The versatility of the fungal cytochrome P450 monooxygenase system is instrumental in xenobiotic detoxification

  • Lah L
  • Podobnik B
  • Novak M
 et al. 
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Abstract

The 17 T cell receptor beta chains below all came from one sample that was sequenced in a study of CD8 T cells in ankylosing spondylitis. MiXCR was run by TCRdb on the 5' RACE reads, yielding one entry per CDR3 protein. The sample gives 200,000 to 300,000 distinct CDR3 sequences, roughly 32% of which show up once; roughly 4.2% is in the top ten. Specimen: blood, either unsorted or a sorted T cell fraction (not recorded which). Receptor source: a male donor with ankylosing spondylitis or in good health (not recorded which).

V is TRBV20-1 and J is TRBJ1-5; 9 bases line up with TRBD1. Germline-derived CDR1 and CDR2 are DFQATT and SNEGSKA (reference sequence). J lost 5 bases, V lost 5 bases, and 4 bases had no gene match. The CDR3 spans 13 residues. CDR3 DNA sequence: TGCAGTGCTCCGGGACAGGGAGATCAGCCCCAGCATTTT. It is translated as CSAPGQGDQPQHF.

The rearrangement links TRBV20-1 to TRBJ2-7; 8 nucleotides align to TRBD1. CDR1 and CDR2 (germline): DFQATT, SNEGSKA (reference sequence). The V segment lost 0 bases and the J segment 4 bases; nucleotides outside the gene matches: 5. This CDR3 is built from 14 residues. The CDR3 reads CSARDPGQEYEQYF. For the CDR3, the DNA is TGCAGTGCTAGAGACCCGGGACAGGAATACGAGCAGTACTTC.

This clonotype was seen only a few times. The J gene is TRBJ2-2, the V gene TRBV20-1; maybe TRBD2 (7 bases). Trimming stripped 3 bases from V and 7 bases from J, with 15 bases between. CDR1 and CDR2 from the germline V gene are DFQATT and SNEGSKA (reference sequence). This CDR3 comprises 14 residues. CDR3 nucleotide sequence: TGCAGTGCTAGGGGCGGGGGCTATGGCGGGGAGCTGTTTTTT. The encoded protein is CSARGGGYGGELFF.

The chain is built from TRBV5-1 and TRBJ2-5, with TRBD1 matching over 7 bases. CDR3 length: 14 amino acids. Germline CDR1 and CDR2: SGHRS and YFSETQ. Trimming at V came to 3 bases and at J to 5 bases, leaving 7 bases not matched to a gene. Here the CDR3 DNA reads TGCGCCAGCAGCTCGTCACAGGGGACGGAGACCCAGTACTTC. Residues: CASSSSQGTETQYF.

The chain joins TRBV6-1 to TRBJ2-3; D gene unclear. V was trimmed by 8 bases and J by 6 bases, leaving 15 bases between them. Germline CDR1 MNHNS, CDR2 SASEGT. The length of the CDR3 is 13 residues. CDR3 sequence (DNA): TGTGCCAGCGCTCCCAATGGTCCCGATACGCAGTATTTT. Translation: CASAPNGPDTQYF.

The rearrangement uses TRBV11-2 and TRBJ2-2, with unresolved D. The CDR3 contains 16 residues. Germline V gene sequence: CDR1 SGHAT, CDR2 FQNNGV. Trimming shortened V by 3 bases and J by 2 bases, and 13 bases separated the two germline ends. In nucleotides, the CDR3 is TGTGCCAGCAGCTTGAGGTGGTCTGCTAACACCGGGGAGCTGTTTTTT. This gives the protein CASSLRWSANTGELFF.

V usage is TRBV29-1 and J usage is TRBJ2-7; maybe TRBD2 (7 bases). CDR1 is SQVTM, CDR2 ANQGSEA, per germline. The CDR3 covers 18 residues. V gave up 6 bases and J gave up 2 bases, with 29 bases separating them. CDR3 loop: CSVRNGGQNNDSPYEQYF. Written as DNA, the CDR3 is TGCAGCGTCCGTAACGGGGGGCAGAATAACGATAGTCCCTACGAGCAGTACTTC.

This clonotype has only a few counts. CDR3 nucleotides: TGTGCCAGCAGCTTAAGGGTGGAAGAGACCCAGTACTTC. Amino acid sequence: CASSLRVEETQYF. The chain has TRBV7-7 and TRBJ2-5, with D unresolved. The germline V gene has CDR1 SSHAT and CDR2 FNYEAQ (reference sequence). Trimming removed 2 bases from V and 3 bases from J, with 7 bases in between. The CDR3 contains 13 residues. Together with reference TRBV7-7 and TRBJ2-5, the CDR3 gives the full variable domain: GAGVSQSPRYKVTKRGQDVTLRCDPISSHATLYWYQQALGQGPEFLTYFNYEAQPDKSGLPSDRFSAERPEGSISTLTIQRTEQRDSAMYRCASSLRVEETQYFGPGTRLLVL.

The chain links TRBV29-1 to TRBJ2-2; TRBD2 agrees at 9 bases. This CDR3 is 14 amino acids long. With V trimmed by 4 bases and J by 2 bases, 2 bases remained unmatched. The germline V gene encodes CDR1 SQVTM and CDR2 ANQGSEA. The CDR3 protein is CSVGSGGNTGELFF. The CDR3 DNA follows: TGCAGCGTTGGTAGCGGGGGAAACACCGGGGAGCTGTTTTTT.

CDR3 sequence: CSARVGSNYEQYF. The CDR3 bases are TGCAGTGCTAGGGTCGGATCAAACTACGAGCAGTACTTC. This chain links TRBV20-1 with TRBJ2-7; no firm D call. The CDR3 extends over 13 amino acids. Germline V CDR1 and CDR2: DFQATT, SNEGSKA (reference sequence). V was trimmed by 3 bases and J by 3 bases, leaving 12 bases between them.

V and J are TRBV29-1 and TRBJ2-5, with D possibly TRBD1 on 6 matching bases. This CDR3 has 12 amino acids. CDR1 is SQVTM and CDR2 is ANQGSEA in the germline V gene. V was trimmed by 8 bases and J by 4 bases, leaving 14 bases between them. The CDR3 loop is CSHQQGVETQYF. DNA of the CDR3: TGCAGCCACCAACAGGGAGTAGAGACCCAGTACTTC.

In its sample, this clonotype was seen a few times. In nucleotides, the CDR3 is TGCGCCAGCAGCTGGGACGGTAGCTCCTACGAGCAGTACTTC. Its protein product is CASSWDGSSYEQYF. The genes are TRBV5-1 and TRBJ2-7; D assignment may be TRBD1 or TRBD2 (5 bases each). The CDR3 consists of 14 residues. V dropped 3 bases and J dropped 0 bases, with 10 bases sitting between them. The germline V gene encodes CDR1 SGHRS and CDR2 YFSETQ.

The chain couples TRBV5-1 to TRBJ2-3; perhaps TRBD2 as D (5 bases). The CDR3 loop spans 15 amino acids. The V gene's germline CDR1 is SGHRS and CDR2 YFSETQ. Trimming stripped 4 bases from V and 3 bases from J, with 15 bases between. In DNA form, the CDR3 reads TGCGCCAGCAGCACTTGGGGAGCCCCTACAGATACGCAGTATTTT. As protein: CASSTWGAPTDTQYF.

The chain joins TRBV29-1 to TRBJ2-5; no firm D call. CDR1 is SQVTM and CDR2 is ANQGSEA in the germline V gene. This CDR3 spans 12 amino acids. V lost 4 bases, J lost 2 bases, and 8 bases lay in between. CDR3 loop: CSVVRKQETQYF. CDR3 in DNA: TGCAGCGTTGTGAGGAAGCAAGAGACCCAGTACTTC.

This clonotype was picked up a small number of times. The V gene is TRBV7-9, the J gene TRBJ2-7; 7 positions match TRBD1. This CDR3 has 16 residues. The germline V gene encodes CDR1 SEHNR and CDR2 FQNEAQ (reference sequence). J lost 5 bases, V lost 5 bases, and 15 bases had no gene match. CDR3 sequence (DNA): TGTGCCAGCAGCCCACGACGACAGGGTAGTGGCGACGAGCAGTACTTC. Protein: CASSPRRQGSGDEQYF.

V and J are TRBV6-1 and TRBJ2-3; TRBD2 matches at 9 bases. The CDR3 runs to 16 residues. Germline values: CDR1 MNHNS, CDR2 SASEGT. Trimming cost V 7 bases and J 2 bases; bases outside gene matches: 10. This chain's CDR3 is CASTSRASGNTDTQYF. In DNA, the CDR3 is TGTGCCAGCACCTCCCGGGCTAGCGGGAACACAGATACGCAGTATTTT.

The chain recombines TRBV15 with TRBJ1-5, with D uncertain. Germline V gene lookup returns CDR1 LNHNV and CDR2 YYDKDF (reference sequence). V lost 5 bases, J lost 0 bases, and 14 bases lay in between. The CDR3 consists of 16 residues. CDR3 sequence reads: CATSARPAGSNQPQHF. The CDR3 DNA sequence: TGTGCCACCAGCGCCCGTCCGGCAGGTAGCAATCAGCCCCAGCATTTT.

Cytochromes P450 (CYPs) catalyse diverse reactions and are key enzymes in fungal primary and secondary metabolism, and xenobiotic detoxification. CYP enzymatic properties and substrate specificity determine the reaction outcome. However, CYP-mediated reactions may also be influenced by their redox partners. Filamentous fungi with numerous CYPs often possess multiple microsomal redox partners, cytochrome P450 reductases (CPRs). In the plant pathogenic ascomycete Cochliobolus lunatus we recently identified two CPR paralogues, CPR1 and CPR2. Our objective was to functionally characterize two endogenous fungal cytochrome P450 systems and elucidate the putative physiological roles of CPR1 and CPR2. We reconstituted both CPRs with CYP53A15, or benzoate 4-hydroxylase from C. lunatus, which is crucial in the detoxification of phenolic plant defence compounds. Biochemical characterization using RP-HPLC shows that both redox partners support CYP activity, but with different product specificities. When reconstituted with CPR1, CYP53A15 converts benzoic acid to 4-hydroxybenzoic acid, and 3-methoxybenzoic acid to 3-hydroxybenzoic acid. However, when the redox partner is CPR2, both substrates are converted to 3,4-dihydroxybenzoic acid. Deletion mutants and gene expression in mycelia grown on media with inhibitors indicate that CPR1 is important in primary metabolism, whereas CPR2 plays a role in xenobiotic detoxification.

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